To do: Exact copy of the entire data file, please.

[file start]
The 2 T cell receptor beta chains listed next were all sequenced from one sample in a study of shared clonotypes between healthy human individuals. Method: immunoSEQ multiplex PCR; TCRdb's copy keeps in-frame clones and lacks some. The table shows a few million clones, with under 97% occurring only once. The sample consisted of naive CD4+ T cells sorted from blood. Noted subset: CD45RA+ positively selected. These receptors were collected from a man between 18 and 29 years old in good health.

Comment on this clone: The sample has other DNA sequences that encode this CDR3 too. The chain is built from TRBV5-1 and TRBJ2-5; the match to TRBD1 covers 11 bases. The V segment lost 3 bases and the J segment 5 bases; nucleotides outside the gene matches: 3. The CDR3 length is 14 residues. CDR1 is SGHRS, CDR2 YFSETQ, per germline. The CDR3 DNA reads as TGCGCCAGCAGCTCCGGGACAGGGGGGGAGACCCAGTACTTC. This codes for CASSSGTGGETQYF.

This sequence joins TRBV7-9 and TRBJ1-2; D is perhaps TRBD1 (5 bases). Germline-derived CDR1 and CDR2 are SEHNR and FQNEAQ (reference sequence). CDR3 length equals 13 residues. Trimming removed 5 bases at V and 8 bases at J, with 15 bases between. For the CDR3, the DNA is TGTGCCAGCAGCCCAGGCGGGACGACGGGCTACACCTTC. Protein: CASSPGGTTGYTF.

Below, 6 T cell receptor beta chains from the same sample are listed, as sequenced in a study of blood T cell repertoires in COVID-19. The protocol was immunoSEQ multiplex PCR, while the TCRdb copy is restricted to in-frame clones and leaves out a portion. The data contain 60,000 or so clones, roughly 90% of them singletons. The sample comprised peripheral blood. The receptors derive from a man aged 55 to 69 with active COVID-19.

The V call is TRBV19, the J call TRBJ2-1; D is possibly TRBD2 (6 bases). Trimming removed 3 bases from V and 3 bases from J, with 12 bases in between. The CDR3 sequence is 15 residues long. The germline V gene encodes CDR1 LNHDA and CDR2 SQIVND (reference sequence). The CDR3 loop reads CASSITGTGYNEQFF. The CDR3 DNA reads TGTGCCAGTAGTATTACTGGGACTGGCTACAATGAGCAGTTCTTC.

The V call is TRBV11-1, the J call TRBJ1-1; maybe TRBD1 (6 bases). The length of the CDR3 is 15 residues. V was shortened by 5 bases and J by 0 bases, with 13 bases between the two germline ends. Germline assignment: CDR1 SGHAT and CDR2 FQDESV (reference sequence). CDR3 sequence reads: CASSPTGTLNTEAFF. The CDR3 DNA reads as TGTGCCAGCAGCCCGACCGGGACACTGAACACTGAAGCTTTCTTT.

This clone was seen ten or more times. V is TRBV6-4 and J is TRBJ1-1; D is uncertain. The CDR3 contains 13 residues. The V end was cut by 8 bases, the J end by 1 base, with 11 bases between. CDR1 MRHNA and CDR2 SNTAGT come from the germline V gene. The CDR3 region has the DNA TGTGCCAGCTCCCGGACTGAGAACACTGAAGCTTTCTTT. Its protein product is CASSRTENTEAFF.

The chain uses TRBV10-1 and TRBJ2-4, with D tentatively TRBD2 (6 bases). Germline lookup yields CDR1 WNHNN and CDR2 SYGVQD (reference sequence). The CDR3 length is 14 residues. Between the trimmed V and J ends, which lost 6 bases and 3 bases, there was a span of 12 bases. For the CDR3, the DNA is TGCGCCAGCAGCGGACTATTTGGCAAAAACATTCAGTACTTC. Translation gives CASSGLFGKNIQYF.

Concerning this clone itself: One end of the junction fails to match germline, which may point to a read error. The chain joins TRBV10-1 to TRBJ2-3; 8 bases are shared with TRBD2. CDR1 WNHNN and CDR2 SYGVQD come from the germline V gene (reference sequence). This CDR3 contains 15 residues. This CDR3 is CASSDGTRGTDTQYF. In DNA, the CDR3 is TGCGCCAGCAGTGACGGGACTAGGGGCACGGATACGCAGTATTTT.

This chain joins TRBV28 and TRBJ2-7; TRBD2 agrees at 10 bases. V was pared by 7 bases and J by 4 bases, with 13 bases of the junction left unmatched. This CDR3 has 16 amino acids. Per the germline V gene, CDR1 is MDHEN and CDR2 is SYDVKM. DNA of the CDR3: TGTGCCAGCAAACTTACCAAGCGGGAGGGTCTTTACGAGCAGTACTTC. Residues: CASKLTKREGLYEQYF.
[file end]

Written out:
The 2 T cell receptor beta chains listed next were all sequenced from one sample in a study of shared clonotypes between healthy human individuals. Method: immunoSEQ multiplex PCR; TCRdb's copy keeps in-frame clones and lacks some. The table shows a few million clones, with under 97% occurring only once. The sample consisted of naive CD4+ T cells sorted from blood. Noted subset: CD45RA+ positively selected. These receptors were collected from a man between 18 and 29 years old in good health.

Comment on this clone: The sample has other DNA sequences that encode this CDR3 too. The chain is built from TRBV5-1 and TRBJ2-5; the match to TRBD1 covers 11 bases. The V segment lost 3 bases and the J segment 5 bases; nucleotides outside the gene matches: 3. The CDR3 length is 14 residues. CDR1 is SGHRS, CDR2 YFSETQ, per germline. The CDR3 DNA reads as TGCGCCAGCAGCTCCGGGACAGGGGGGGAGACCCAGTACTTC. This codes for CASSSGTGGETQYF.

This sequence joins TRBV7-9 and TRBJ1-2; D is perhaps TRBD1 (5 bases). Germline-derived CDR1 and CDR2 are SEHNR and FQNEAQ (reference sequence). CDR3 length equals 13 residues. Trimming removed 5 bases at V and 8 bases at J, with 15 bases between. For the CDR3, the DNA is TGTGCCAGCAGCCCAGGCGGGACGACGGGCTACACCTTC. Protein: CASSPGGTTGYTF.

Below, 6 T cell receptor beta chains from the same sample are listed, as sequenced in a study of blood T cell repertoires in COVID-19. The protocol was immunoSEQ multiplex PCR, while the TCRdb copy is restricted to in-frame clones and leaves out a portion. The data contain 60,000 or so clones, roughly 90% of them singletons. The sample comprised peripheral blood. The receptors derive from a man aged 55 to 69 with active COVID-19.

The V call is TRBV19, the J call TRBJ2-1; D is possibly TRBD2 (6 bases). Trimming removed 3 bases from V and 3 bases from J, with 12 bases in between. The CDR3 sequence is 15 residues long. The germline V gene encodes CDR1 LNHDA and CDR2 SQIVND (reference sequence). The CDR3 loop reads CASSITGTGYNEQFF. The CDR3 DNA reads TGTGCCAGTAGTATTACTGGGACTGGCTACAATGAGCAGTTCTTC.

The V call is TRBV11-1, the J call TRBJ1-1; maybe TRBD1 (6 bases). The length of the CDR3 is 15 residues. V was shortened by 5 bases and J by 0 bases, with 13 bases between the two germline ends. Germline assignment: CDR1 SGHAT and CDR2 FQDESV (reference sequence). CDR3 sequence reads: CASSPTGTLNTEAFF. The CDR3 DNA reads as TGTGCCAGCAGCCCGACCGGGACACTGAACACTGAAGCTTTCTTT.

This clone was seen ten or more times. V is TRBV6-4 and J is TRBJ1-1; D is uncertain. The CDR3 contains 13 residues. The V end was cut by 8 bases, the J end by 1 base, with 11 bases between. CDR1 MRHNA and CDR2 SNTAGT come from the germline V gene. The CDR3 region has the DNA TGTGCCAGCTCCCGGACTGAGAACACTGAAGCTTTCTTT. Its protein product is CASSRTENTEAFF.

The chain uses TRBV10-1 and TRBJ2-4, with D tentatively TRBD2 (6 bases). Germline lookup yields CDR1 WNHNN and CDR2 SYGVQD (reference sequence). The CDR3 length is 14 residues. Between the trimmed V and J ends, which lost 6 bases and 3 bases, there was a span of 12 bases. For the CDR3, the DNA is TGCGCCAGCAGCGGACTATTTGGCAAAAACATTCAGTACTTC. Translation gives CASSGLFGKNIQYF.

Concerning this clone itself: One end of the junction fails to match germline, which may point to a read error. The chain joins TRBV10-1 to TRBJ2-3; 8 bases are shared with TRBD2. CDR1 WNHNN and CDR2 SYGVQD come from the germline V gene (reference sequence). This CDR3 contains 15 residues. This CDR3 is CASSDGTRGTDTQYF. In DNA, the CDR3 is TGCGCCAGCAGTGACGGGACTAGGGGCACGGATACGCAGTATTTT.

This chain joins TRBV28 and TRBJ2-7; TRBD2 agrees at 10 bases. V was pared by 7 bases and J by 4 bases, with 13 bases of the junction left unmatched. This CDR3 has 16 amino acids. Per the germline V gene, CDR1 is MDHEN and CDR2 is SYDVKM. DNA of the CDR3: TGTGCCAGCAAACTTACCAAGCGGGAGGGTCTTTACGAGCAGTACTTC. Residues: CASKLTKREGLYEQYF.